There has been a theatre in the Covent Garden area called the Lyceum since 1765. The theatre has been used for a host of activities in the last 247 years and is one of the UK’s most prominent and important theatres.
The current Lyceum Theatre is an amalgamation of styles and eras. The ‘English Opera House’ as the Lyceum was then known burnt down in 1830 and construction of the new ‘Theatre Royal Lyceum & English Opera House’ began in 1834, the only part of the original building left is the main portico pillared entrance.
In 1878, Henry Irving took over as the Theatre Manager and appointed Mr Bram Stoker as his Business Manager. Bram Stocker is famous for writing ‘Dracula’ which was written within the walls of the Lyceum during 1897 and Irving provided real life inspiration for the character.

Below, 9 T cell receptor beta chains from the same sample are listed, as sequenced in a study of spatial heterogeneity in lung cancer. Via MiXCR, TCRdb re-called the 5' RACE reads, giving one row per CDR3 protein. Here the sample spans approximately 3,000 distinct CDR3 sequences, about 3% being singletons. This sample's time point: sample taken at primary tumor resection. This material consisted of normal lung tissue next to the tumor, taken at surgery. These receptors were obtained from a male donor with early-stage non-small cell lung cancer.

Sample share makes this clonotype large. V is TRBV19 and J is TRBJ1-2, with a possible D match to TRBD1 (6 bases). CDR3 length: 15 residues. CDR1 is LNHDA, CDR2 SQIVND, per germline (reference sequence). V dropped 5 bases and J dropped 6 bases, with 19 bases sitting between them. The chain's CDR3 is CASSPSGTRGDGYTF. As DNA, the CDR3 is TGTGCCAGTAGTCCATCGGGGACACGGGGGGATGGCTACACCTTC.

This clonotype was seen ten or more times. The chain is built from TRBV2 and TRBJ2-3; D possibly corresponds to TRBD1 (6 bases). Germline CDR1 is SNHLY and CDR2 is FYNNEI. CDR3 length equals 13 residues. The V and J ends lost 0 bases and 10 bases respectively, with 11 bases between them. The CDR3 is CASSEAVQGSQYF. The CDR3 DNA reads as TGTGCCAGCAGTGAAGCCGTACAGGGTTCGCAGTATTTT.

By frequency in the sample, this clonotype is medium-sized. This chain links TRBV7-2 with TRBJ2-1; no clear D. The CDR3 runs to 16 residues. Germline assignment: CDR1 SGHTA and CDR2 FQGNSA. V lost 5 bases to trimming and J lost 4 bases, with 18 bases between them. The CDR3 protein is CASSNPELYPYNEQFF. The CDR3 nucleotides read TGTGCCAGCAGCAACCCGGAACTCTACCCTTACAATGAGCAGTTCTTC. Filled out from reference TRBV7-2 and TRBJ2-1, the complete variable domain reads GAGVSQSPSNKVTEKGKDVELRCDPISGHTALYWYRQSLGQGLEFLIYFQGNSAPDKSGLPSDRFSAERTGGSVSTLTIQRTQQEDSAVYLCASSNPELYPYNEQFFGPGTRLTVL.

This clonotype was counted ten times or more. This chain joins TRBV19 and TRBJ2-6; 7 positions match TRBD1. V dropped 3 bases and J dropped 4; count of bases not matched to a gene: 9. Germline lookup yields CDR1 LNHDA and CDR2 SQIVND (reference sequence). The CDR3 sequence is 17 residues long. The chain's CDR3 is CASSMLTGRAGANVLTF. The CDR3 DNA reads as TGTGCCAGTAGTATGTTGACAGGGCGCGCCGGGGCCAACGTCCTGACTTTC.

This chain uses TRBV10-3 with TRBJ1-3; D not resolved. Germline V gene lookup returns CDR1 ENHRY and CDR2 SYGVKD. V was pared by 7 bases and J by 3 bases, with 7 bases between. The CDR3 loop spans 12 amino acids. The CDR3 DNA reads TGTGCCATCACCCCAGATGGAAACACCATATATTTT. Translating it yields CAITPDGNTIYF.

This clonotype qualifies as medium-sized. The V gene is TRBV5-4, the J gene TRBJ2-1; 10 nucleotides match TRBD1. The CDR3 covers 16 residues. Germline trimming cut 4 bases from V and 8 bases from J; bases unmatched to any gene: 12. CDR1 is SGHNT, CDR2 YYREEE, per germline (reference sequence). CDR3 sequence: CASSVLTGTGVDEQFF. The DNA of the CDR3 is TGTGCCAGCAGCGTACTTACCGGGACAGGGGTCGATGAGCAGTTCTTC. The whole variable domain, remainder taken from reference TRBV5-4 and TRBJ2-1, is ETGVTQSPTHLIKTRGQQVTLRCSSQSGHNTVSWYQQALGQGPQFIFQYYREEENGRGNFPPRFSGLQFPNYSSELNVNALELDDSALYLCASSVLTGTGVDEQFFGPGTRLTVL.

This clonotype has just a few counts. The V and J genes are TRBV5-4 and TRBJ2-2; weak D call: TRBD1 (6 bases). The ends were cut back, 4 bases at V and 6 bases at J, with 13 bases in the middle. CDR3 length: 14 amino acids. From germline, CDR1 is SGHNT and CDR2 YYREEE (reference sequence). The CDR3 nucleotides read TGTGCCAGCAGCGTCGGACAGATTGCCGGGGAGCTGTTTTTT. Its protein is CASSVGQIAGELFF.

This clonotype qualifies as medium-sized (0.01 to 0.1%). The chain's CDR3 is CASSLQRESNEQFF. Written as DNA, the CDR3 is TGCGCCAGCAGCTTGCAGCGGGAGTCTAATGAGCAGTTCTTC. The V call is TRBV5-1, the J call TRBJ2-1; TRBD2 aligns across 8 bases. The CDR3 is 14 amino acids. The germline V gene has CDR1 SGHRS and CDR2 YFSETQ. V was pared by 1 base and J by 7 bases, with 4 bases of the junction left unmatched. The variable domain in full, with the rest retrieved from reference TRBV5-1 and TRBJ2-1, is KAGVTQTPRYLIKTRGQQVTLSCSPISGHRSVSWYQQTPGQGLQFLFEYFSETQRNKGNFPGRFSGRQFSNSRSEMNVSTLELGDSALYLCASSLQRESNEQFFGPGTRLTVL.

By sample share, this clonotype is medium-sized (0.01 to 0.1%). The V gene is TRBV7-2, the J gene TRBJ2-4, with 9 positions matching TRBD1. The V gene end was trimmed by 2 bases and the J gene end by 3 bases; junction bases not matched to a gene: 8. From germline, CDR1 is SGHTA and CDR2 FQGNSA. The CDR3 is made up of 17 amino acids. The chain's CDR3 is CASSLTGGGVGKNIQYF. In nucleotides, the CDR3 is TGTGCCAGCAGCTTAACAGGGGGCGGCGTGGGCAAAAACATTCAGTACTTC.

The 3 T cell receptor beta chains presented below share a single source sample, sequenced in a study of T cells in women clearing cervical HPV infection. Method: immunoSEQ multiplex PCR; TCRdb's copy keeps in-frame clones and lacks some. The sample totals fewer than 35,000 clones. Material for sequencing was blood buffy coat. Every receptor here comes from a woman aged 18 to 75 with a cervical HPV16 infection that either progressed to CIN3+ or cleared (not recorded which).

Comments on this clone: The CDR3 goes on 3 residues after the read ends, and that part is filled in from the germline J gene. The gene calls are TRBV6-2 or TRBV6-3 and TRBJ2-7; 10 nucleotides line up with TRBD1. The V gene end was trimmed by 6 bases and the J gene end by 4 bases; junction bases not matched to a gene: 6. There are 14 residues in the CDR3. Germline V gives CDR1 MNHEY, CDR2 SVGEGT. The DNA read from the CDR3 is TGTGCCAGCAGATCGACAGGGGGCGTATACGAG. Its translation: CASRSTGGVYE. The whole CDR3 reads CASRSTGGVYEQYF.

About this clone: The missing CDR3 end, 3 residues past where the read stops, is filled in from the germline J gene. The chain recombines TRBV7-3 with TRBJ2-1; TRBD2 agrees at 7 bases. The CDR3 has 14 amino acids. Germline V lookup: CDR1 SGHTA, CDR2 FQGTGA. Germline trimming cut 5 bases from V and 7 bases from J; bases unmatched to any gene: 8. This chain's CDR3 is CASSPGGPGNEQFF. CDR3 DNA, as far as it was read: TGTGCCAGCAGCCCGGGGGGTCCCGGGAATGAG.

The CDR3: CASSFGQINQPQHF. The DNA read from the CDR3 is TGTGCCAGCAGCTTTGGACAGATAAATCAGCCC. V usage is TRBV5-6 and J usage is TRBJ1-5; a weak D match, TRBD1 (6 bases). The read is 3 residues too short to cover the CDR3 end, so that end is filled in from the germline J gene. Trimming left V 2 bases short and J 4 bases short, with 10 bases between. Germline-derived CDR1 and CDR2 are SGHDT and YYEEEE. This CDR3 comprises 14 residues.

The Lyceum Theatre in London is a long and complex tale of success, downfall and rebirth. It all started in 1772 when the Society of Arts founded a room for exhibitions and concerts near the site of the current building. Since this beginning the Lyceum has displayed a chameleon tendency, adapting to changing fashions and needs admirably.
Now home to Disney’s ‘The Lion King,’ an average 760,000 patrons enjoy the Lyceum’s hospitality every year.